School of Medicine

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  • Victoria Parikh

    Victoria Parikh

    Clinical Instructor, Medicine - Cardiovascular Medicine

    Bio Dr. Parikh is cardiologist specializing in the care of patients with inherited cardiovascular diseases. She completed clinical cardiology fellowship at Stanford School of Medicine and her medical residency at the University of California, San Francisco. Funded by research grant from the NIH, she currently studies multiple causes of cardiomyopathy in the laboratory. She has a particular clinical and scientific interest in inherited arrhythmogenic cardiomyopathies, which are an increasingly recognized disease entity. Dr. Parikh is currently using patient cohort genetics, high throughput molecular biology and human induced pluripotent stem cell derived cardiomyocytes to study variant pathogenicity in this disease.

  • Jung In Park

    Jung In Park

    Postdoctoral Research Fellow, Biomedical Informatics

    Bio Jung In Park is a postdoctoral scholar at Stanford University, Center for Biomedical Informatics Research. Her research area and interests have focused on health informatics research using electronic health records, machine learning and natural language processing. She is especially interested in patient-outcomes research that investigates the comparative effectiveness of treatment and interventions.

  • Sameera Peraramelli

    Sameera Peraramelli

    Postdoctoral Research Fellow, Hematology

    Bio I am Dr. Sameera Peraramelli, a PhD graduate in Biochemistry at University of Maastricht, the Netherlands. I hail from Indian which is culturally very rich. I did my schooling in Delhi and bachelors in biochemistry at Delhi University which is one of the most prestigeous universities in India. After my bachelors I went to the number one research institute of India, Indian Institute of Science for my masters in Biological sciences. After successful completion of my masters I moved to Netherlands to pursue my PhD. I published 5 first author papers during my PhD and received awards for scientific excellence and young investigator award. I have presented my work during my masters and PhD at national and international level. I now joined the reputed Stanford university for my postdoctoral research.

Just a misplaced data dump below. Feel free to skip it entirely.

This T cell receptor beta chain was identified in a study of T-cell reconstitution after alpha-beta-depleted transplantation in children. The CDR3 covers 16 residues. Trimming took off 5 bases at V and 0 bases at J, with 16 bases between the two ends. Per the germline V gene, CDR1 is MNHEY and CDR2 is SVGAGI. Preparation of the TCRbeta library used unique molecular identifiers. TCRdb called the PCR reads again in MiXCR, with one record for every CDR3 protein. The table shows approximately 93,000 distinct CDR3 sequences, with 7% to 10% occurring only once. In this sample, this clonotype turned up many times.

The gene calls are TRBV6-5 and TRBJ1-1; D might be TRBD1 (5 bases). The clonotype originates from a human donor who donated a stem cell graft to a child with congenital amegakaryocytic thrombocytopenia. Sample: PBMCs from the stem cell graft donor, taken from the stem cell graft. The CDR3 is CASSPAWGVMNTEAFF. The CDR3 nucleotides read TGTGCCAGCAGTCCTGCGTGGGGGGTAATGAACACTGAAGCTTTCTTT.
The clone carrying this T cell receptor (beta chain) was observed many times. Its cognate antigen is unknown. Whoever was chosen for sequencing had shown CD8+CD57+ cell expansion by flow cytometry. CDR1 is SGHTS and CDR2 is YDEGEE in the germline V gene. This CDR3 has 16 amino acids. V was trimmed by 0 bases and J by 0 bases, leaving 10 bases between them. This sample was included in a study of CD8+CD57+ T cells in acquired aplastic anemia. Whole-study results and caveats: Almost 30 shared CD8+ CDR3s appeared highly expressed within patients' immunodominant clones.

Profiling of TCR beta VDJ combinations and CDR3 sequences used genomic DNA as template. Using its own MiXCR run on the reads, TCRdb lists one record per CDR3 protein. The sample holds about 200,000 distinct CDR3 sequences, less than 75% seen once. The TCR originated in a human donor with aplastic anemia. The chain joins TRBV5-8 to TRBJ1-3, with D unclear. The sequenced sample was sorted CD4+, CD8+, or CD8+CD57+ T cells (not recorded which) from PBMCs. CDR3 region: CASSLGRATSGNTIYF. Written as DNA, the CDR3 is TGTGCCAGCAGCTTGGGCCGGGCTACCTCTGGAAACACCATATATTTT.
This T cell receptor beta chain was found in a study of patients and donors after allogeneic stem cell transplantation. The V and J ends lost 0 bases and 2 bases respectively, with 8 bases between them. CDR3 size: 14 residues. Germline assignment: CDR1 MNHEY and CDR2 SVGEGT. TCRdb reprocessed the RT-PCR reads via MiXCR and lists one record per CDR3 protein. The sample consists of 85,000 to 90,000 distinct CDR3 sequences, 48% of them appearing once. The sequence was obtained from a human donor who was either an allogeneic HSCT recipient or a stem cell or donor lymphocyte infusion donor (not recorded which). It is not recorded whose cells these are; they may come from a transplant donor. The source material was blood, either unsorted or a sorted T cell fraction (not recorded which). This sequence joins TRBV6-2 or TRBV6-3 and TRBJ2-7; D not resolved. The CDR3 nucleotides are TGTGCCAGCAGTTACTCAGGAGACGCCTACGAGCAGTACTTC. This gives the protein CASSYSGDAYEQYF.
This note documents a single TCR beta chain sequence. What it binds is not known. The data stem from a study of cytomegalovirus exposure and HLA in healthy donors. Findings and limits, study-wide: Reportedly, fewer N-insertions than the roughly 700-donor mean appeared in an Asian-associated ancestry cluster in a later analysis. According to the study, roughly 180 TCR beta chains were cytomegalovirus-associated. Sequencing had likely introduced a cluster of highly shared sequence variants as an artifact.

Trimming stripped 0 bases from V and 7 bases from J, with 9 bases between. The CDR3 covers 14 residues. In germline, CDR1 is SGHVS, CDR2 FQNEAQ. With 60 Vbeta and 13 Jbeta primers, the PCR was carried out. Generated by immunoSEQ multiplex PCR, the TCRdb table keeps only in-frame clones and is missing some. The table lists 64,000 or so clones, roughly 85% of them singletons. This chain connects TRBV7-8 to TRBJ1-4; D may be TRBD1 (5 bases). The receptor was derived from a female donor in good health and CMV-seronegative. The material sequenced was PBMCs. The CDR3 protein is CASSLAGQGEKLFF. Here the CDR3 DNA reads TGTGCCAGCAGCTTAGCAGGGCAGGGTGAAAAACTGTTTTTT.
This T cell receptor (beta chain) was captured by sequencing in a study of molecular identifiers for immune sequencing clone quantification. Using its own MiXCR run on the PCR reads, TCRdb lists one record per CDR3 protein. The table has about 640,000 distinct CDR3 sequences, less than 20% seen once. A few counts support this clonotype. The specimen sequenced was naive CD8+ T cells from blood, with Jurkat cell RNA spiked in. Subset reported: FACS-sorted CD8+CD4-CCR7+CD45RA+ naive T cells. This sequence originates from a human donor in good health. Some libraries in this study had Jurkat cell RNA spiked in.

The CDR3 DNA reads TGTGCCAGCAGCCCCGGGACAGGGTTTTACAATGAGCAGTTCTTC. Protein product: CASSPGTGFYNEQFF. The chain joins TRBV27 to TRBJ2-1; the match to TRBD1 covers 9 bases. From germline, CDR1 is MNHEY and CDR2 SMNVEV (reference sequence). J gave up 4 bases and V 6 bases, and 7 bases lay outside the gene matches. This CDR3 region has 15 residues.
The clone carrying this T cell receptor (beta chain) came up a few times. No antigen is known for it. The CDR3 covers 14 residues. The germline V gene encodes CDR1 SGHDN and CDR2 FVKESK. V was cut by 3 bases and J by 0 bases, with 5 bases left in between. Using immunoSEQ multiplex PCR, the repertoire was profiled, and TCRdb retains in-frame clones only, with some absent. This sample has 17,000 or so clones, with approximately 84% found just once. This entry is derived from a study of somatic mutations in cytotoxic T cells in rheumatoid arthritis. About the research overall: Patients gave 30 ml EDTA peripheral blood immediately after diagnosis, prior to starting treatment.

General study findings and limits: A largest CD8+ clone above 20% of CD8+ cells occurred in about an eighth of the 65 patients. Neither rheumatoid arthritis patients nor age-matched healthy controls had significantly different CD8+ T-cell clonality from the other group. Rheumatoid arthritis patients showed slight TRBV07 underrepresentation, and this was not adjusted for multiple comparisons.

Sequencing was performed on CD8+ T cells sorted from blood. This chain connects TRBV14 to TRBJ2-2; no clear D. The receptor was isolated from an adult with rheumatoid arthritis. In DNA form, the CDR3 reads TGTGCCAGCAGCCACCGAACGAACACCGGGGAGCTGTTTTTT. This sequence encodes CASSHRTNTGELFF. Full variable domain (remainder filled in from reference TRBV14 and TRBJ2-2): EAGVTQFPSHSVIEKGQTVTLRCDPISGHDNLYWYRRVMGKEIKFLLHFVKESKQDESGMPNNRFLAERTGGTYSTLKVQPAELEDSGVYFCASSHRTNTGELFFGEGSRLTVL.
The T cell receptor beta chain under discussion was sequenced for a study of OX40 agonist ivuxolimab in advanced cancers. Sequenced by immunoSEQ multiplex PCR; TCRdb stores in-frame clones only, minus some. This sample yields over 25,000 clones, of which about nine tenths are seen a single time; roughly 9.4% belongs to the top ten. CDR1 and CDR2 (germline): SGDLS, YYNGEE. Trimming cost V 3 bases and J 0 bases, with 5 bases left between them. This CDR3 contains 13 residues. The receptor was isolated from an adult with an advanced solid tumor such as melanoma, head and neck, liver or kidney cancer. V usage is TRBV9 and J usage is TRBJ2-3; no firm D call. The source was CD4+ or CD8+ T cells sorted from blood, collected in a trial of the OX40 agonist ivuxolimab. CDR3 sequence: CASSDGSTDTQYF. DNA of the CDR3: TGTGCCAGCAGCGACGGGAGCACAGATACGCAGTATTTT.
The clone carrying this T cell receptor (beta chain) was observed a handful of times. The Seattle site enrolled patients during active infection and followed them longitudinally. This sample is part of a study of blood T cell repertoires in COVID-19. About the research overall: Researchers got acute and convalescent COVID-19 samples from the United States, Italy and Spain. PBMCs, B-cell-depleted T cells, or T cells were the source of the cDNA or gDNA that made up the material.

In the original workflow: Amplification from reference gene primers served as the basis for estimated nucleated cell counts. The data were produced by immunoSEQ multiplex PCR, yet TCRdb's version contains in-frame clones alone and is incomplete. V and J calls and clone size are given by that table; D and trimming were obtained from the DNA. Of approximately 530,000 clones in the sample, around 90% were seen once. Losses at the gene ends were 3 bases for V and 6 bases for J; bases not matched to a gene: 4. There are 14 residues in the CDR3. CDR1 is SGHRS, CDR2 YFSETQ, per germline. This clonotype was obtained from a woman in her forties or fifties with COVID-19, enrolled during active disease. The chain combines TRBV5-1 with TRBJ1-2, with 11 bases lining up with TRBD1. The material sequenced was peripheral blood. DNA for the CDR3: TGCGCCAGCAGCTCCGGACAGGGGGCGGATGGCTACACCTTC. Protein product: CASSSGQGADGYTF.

• Milos Pjanic

    Milos Pjanic

    Postdoctoral Research Fellow, Cardiovascular Medicine

    Bio Research statement:
    My major fields of interest are computational biology and bioinformatics, coupled with the passion for the next-generation sequencing technologies, and a profound scientific interest in genomics, transcriptomics, regulation of gene expression, specificity of binding of transcription factors to the genome, histone modifications, nucleosome positioning, long-range genomic interactions and compartmentalization of the genome. My research lies on the frontier of the contemporary computational genomics, with the emphasis on development and testing of scripts and algorithms for the analysis of human genome and transcriptome. My focus is the improvement of methods for the various applications of the next generation sequencing, such as chromatin - immunoprecipitation sequencing or ChIP-Seq, RNA-sequencing or RNA-Seq, and probing open chromatin, DNase-Seq/ATAC-Seq, in order to answer key biological question that will ultimately help us understand better the underlying mechanisms of life. As a postdoc at Stanford?s Cardiovascular Institute, I am elucidating complex networks of interactions of transcription factors in human cardiac and vascular tissues, and molecular mechanisms that explain how cardiovascular disease risk-associated genomic loci confer disease risk. I am also employing allele specific computational pipelines to the existing next generation sequencing techniques, i.e. ChIP-Seq and RNA-Seq, in combination with the generation of eQTL data for human arterial smooth muscle cells (primary cell type of atherosclerotic lesions) to identify the causal variants that underlie disease susceptibility. In addition, I am modeling vascular SMC tissue-specific open chromatin with ATAC-Seq and DNase-Seq to understand the underlying mechanisms for cardiovascular disease causal variants. I am also active as a blogger, started a blog and continually post UNIX and R related tips and resolve computational problems that can be applied to genomics.

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